Bioavailability, release profile and licensed uses are some of the considerations needed when changing between solid dose and liquid formulations.

Reasons for switching

Tablets and capsules (solid dose formulations) are the most commonly prescribed medication formulation. However, there are some scenarios in which solid dose formulations may not be appropriate. These include:

  • swallowing difficulties (dysphagia)
  • dry mouth (xerostomia)
  • psychological aversion to swallowing solid dose formulations

Considerations when switching

Consider the following factors before changing the formulation of a patient’s medication.

Administration differences

Administration instructions may differ between formulations, for example, with respect to taking it with or without food.

Licensed uses

Licensed indications or contraindications may vary between different formulations of the same medicine. Ensure that the required formulation is licensed for the indication being treated. If a decision is made to prescribe a medicine outside the product licence, follow the MHRA guidance on prescribers’ responsibilities.

Unlicensed formulations

Take care when transferring between licensed and unlicensed formulations, as bioequivalence and bioavailability data for unlicensed formulations may be lacking.

Using unlicensed medicines contains further information to help inform decisions made to prescribe an unlicensed medicine.

Brand vs. generic medicines

Some medicines require prescribing by brand as there may be:

  • bioavailability differences
  • release profile variations
  • licence variations
  • multi-ingredient formulations

Exercise caution and ensure monitoring is in place when changing the formulation of medicines prescribed by brand, both when changing formulation within a brand or between brands.

Prescribing by generic or brand name in primary care provides further information.

Bioavailability differences

There are differences in equivalent doses of oral formulations of the same medicine for a small number of medicines. Dose adjustments and/or additional monitoring may be required when switching a patient from one oral formulation to another.

Narrow therapeutic index

Be vigilant for a fall in efficacy or increase in adverse effects when changing formulations, unless two formulations have been proven to be bioequivalent. This particularly applies to any medicine for which therapeutic levels are monitored.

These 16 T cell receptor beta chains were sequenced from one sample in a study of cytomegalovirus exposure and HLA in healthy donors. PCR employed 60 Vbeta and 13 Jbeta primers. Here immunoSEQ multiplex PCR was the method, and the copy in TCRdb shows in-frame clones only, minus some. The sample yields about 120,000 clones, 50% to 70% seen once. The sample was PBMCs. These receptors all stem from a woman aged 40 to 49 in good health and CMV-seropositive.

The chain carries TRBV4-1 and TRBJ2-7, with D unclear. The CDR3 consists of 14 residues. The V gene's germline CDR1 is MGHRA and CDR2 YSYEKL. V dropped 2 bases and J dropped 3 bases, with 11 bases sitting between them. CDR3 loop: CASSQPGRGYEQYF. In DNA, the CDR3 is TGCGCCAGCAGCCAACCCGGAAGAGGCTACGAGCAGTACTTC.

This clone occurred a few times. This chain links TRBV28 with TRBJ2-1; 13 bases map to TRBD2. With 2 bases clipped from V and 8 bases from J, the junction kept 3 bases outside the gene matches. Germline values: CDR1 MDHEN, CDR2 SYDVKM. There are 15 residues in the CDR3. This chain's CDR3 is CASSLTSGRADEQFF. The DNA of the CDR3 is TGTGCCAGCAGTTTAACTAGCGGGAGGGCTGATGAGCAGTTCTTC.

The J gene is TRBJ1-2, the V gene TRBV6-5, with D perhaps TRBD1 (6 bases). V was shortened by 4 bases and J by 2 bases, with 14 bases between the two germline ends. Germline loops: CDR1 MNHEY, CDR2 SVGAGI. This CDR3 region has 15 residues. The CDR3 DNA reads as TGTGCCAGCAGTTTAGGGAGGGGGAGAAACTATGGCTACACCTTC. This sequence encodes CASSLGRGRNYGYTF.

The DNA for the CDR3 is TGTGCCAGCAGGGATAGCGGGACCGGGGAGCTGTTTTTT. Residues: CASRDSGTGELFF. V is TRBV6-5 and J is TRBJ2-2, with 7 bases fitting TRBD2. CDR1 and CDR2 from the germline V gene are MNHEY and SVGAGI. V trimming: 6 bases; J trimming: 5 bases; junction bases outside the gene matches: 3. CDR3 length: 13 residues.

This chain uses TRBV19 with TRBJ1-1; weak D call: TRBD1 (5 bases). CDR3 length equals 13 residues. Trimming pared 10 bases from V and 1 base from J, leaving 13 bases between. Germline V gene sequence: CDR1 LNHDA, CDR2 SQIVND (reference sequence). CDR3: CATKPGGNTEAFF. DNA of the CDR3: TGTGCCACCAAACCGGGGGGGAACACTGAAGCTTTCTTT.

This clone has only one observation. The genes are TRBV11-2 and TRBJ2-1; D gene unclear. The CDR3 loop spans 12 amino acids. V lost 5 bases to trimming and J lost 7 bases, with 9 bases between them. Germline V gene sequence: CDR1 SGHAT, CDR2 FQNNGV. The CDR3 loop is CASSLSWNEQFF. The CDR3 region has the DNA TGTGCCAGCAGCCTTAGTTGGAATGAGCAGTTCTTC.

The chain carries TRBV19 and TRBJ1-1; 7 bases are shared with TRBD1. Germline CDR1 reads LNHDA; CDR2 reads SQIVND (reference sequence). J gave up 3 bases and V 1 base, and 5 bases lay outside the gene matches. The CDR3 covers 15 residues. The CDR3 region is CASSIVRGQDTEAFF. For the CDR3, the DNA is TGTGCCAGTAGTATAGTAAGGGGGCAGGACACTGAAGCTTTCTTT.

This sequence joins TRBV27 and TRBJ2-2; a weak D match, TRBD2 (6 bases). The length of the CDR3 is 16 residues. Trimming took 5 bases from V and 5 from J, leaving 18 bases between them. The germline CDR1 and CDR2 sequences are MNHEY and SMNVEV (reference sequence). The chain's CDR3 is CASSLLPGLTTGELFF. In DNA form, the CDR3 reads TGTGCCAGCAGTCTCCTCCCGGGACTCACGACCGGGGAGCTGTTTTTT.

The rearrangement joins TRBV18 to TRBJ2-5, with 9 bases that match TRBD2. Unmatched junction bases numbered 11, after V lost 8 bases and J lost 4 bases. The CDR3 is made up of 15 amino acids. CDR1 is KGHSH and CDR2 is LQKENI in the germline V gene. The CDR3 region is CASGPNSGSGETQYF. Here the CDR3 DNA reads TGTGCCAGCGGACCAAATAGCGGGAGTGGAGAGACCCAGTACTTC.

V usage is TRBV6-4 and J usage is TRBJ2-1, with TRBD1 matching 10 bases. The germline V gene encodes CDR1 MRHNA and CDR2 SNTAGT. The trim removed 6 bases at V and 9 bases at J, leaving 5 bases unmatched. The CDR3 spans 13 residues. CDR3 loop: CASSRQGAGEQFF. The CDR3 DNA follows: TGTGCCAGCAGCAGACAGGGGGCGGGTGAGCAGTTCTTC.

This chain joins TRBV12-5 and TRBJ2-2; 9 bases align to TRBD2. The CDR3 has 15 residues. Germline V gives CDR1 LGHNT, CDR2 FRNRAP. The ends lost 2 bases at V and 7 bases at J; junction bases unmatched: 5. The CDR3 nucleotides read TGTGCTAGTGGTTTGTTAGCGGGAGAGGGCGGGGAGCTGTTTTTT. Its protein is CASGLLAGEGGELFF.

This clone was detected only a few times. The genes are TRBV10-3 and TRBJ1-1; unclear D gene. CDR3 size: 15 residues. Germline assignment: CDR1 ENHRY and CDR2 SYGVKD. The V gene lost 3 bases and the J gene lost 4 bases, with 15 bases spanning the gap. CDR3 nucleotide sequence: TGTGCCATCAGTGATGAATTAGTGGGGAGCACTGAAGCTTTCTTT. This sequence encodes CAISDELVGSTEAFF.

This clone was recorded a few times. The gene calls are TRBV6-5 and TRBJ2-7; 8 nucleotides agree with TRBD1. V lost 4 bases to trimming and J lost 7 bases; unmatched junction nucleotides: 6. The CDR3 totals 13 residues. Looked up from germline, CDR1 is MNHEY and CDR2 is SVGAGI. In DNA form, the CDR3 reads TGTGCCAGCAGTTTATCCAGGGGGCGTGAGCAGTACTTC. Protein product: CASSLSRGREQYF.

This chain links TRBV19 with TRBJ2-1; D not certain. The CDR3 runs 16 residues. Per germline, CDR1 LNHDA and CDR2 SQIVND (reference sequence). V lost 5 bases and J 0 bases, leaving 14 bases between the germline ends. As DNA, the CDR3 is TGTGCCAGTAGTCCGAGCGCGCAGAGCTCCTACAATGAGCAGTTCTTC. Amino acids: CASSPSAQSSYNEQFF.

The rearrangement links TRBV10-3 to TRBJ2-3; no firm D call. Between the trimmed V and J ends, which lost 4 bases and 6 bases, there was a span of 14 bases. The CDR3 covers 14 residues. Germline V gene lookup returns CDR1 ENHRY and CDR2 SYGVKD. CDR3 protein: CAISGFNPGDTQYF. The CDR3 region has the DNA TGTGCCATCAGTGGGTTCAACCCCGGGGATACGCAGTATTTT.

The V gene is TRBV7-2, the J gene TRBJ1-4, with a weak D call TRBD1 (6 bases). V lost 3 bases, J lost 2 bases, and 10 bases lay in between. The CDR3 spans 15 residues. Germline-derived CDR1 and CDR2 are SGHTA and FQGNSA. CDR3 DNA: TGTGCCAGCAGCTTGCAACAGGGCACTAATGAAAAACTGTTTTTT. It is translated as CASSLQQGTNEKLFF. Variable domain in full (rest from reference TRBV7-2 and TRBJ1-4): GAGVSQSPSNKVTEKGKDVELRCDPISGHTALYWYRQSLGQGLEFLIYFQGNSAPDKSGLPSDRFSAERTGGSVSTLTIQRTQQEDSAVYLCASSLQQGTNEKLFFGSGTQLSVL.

Site of action

Some formulations are designed to deliver the medicine to a particular location in the gut. Changing the formulation may change the site to which the medicine is delivered, and subsequently the therapeutic effect. This has particular significance for certain groups of patients, such as those fed via an enteral feeding tube or treated for bowel disorders.

Release profile variations

The frequency of dosing may be different for liquids, plain tablets or plain capsules than for the modified-release formulation, even if the total daily dose remains the same.

Excipient differences

Switching formulations may expose a patient to different excipients. This may be problematic in patients with allergies, intolerances, dietary or religious beliefs. Examples of excipients that may cause problems for certain groups of patients include (list is not exhaustive):

  • arachis (peanut) oil
  • sesame oil
  • sugars and artificial sweeteners (including aspartame or sorbitol)
  • ethanol (alcohol)
  • propylene glycol
  • gluten
  • lactose

Handling questions about excipients provides further information.

Health and safety

Medicines which are cytotoxic, carcinogenic, genotoxic or teratogenic may have different handling requirements for different formulations. Ensure personal protective equipment (PPE) is used when preparing doses for administration to other people.

Advice for specific medicines

Specific medicine switches for solid dose and liquid formulations

Certain medicines require additional monitoring and dose adjustments when switching between solid dose and liquid formulations.

Update history

  1. Link removed to peanut allergy article (now archived).
  1. Published

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